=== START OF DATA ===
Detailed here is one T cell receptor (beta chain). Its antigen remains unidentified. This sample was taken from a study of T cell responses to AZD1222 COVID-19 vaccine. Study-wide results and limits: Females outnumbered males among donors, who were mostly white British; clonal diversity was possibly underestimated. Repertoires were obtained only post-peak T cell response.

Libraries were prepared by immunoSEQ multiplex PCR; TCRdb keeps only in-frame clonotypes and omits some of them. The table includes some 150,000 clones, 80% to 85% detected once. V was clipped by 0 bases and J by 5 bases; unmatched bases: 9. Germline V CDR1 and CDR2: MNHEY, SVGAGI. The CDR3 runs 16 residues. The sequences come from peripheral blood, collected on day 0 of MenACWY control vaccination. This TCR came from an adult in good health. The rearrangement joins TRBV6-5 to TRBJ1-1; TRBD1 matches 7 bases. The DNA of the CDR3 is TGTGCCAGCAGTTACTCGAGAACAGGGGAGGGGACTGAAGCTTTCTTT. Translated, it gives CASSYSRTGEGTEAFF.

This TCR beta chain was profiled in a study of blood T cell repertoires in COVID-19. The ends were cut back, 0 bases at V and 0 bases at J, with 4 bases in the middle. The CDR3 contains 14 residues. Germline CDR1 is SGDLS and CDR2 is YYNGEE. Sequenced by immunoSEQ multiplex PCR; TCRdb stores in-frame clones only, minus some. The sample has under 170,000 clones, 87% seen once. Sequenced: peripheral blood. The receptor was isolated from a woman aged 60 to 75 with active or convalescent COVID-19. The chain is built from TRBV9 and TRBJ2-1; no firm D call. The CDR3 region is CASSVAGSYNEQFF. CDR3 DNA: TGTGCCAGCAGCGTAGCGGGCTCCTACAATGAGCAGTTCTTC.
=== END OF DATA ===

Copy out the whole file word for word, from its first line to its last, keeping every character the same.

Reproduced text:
Detailed here is one T cell receptor (beta chain). Its antigen remains unidentified. This sample was taken from a study of T cell responses to AZD1222 COVID-19 vaccine. Study-wide results and limits: Females outnumbered males among donors, who were mostly white British; clonal diversity was possibly underestimated. Repertoires were obtained only post-peak T cell response.

Libraries were prepared by immunoSEQ multiplex PCR; TCRdb keeps only in-frame clonotypes and omits some of them. The table includes some 150,000 clones, 80% to 85% detected once. V was clipped by 0 bases and J by 5 bases; unmatched bases: 9. Germline V CDR1 and CDR2: MNHEY, SVGAGI. The CDR3 runs 16 residues. The sequences come from peripheral blood, collected on day 0 of MenACWY control vaccination. This TCR came from an adult in good health. The rearrangement joins TRBV6-5 to TRBJ1-1; TRBD1 matches 7 bases. The DNA of the CDR3 is TGTGCCAGCAGTTACTCGAGAACAGGGGAGGGGACTGAAGCTTTCTTT. Translated, it gives CASSYSRTGEGTEAFF.

This TCR beta chain was profiled in a study of blood T cell repertoires in COVID-19. The ends were cut back, 0 bases at V and 0 bases at J, with 4 bases in the middle. The CDR3 contains 14 residues. Germline CDR1 is SGDLS and CDR2 is YYNGEE. Sequenced by immunoSEQ multiplex PCR; TCRdb stores in-frame clones only, minus some. The sample has under 170,000 clones, 87% seen once. Sequenced: peripheral blood. The receptor was isolated from a woman aged 60 to 75 with active or convalescent COVID-19. The chain is built from TRBV9 and TRBJ2-1; no firm D call. The CDR3 region is CASSVAGSYNEQFF. CDR3 DNA: TGTGCCAGCAGCGTAGCGGGCTCCTACAATGAGCAGTTCTTC.